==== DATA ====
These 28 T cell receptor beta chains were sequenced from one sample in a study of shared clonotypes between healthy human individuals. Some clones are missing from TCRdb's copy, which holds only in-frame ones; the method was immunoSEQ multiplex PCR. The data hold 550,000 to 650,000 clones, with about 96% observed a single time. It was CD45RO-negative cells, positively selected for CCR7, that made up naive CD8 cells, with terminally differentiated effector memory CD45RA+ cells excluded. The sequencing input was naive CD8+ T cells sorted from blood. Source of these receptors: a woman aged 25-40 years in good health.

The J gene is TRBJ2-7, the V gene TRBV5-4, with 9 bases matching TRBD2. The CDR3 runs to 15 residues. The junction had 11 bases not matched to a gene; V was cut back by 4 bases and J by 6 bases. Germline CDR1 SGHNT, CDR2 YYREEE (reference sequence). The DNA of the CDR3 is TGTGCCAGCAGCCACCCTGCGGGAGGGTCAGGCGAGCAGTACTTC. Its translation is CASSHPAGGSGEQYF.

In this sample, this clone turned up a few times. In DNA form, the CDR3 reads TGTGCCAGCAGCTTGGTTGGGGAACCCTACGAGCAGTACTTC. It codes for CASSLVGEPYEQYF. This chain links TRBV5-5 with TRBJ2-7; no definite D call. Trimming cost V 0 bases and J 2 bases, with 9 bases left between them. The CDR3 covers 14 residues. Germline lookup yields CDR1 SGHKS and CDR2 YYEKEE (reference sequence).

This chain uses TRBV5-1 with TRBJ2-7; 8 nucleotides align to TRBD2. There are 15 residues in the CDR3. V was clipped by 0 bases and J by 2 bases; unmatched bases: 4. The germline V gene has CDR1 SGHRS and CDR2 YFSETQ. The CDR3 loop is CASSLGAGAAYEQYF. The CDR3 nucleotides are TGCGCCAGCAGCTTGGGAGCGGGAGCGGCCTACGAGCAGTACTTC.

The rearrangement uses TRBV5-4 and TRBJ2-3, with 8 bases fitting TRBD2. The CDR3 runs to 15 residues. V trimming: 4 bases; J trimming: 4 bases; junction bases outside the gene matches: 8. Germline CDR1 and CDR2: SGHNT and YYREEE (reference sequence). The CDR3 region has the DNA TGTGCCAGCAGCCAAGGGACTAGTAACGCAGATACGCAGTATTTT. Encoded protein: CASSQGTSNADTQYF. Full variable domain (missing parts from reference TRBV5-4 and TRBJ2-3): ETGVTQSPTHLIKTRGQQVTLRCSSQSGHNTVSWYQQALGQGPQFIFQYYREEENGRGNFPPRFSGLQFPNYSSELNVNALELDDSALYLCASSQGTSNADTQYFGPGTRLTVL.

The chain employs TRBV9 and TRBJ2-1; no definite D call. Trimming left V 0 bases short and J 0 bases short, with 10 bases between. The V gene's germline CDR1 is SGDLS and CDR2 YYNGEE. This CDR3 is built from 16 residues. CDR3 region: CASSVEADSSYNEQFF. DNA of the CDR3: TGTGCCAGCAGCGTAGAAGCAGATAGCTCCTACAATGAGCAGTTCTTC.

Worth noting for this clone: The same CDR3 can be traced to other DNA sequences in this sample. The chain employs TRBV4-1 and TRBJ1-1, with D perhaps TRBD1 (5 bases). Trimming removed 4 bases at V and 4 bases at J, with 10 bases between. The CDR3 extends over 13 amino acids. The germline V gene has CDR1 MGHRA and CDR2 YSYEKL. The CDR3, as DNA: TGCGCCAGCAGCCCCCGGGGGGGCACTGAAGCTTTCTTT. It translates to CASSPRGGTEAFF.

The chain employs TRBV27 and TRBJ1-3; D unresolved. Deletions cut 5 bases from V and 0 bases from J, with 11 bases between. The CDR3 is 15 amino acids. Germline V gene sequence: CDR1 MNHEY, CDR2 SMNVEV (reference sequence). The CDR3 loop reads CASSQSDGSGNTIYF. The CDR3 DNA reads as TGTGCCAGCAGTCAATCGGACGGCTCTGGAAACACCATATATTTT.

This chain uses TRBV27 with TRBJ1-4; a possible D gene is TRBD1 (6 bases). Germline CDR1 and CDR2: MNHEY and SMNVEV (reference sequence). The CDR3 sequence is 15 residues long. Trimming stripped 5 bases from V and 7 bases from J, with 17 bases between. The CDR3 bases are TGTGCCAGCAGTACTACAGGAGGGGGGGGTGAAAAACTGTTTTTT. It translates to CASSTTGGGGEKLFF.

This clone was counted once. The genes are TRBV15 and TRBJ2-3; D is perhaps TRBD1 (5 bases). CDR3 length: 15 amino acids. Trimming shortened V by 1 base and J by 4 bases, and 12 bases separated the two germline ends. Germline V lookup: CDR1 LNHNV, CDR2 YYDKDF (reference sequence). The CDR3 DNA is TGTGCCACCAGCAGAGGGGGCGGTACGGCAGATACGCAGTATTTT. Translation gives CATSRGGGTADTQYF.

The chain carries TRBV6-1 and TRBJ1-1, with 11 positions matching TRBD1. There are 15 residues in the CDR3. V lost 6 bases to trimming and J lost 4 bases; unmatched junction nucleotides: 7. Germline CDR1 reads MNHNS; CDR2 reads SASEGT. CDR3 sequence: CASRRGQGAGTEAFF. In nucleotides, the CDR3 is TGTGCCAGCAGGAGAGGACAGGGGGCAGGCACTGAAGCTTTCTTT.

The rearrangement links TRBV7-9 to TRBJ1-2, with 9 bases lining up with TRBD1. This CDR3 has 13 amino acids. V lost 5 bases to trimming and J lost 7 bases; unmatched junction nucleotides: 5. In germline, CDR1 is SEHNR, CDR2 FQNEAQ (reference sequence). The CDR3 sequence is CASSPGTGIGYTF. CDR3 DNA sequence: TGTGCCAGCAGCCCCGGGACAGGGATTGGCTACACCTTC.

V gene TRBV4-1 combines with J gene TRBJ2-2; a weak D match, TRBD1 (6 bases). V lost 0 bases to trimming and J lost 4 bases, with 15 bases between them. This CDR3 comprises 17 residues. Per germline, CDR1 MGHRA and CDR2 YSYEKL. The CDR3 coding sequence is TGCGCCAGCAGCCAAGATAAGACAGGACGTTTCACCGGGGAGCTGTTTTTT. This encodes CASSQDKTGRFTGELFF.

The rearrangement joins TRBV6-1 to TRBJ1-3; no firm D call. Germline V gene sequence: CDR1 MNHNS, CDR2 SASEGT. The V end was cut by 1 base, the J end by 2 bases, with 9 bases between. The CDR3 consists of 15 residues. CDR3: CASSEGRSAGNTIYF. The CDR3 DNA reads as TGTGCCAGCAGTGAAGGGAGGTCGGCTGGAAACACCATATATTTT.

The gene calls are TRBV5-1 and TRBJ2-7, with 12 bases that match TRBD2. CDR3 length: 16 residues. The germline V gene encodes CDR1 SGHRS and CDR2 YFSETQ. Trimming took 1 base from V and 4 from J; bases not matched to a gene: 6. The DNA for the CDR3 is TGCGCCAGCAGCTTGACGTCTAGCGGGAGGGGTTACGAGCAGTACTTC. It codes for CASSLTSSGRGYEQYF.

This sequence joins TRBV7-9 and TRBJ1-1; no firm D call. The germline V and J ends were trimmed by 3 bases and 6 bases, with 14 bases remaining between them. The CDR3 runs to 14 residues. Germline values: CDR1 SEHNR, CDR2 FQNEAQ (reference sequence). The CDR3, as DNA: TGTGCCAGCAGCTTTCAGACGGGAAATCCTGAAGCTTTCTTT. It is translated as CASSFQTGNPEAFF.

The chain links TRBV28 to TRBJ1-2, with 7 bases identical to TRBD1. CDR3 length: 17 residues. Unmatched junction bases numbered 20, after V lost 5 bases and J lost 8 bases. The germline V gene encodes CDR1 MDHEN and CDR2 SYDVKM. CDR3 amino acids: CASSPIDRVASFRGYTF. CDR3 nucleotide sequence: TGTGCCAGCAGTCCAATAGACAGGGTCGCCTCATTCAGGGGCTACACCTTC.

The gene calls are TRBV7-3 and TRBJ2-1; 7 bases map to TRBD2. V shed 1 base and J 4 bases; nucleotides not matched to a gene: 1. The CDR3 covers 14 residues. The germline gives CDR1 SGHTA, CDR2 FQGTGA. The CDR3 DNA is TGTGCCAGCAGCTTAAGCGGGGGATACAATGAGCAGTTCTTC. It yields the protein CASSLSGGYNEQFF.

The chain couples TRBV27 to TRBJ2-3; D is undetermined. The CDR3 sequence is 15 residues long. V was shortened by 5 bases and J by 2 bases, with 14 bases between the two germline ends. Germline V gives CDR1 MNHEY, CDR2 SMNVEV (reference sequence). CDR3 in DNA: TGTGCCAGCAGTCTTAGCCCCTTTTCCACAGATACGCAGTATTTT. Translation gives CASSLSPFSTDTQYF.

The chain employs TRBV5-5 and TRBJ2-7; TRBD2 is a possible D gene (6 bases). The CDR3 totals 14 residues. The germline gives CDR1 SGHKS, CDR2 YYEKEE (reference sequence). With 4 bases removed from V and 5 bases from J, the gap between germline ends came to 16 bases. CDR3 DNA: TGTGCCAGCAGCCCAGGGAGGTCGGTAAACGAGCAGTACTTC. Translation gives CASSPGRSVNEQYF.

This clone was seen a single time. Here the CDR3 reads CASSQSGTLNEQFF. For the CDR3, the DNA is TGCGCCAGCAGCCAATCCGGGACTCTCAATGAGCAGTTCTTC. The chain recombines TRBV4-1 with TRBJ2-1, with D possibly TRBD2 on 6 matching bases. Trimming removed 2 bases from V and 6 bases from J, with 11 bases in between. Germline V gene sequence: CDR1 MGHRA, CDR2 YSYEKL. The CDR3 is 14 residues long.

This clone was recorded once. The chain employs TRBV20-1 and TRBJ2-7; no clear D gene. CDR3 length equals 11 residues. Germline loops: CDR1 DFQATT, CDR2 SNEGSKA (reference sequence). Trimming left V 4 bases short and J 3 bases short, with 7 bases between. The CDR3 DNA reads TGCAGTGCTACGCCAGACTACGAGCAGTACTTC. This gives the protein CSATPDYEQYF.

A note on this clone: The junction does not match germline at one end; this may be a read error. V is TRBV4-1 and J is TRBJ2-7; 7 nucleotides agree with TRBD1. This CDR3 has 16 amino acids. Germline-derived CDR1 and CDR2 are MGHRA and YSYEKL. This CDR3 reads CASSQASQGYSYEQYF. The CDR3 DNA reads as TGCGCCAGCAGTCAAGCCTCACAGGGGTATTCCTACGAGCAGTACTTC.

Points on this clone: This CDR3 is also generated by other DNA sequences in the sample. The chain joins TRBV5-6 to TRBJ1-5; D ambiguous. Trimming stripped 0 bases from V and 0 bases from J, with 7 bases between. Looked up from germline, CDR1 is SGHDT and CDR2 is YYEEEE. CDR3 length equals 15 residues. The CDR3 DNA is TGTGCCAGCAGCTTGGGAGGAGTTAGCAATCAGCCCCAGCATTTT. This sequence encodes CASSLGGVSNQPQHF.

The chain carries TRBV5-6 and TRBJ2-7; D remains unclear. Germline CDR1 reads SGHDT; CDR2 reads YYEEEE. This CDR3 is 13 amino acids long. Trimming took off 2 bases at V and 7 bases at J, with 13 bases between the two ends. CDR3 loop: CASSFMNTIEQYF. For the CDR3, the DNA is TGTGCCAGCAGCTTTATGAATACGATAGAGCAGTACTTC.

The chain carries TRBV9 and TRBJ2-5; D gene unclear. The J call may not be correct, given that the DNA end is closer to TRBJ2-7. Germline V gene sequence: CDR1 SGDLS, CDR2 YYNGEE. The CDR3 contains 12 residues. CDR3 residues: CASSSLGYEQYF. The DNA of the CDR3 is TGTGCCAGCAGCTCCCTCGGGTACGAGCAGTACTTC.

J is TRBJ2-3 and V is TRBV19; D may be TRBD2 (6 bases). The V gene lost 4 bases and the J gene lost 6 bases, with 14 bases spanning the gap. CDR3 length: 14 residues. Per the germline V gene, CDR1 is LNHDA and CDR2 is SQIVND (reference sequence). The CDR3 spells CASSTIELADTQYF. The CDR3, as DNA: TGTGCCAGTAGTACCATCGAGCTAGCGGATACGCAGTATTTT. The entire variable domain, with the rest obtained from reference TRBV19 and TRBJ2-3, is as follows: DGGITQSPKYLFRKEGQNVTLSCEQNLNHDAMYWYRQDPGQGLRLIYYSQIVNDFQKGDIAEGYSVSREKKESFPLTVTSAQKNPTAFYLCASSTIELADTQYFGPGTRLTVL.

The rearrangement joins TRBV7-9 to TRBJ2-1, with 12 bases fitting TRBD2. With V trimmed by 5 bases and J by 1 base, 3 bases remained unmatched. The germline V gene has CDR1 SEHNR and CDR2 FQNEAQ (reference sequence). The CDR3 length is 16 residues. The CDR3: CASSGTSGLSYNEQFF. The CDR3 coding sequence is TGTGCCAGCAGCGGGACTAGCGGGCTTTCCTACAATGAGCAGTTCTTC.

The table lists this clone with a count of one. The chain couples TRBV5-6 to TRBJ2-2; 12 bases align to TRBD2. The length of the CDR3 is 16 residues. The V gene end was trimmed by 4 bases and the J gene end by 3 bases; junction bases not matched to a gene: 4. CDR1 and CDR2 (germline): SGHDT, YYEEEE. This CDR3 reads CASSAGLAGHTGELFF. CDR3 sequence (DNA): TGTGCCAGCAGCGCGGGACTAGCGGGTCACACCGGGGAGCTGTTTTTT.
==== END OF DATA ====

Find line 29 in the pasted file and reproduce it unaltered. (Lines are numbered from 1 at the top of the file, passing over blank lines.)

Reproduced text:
The table lists this clone with a count of one. The chain couples TRBV5-6 to TRBJ2-2; 12 bases align to TRBD2. The length of the CDR3 is 16 residues. The V gene end was trimmed by 4 bases and the J gene end by 3 bases; junction bases not matched to a gene: 4. CDR1 and CDR2 (germline): SGHDT, YYEEEE. This CDR3 reads CASSAGLAGHTGELFF. CDR3 sequence (DNA): TGTGCCAGCAGCGCGGGACTAGCGGGTCACACCGGGGAGCTGTTTTTT.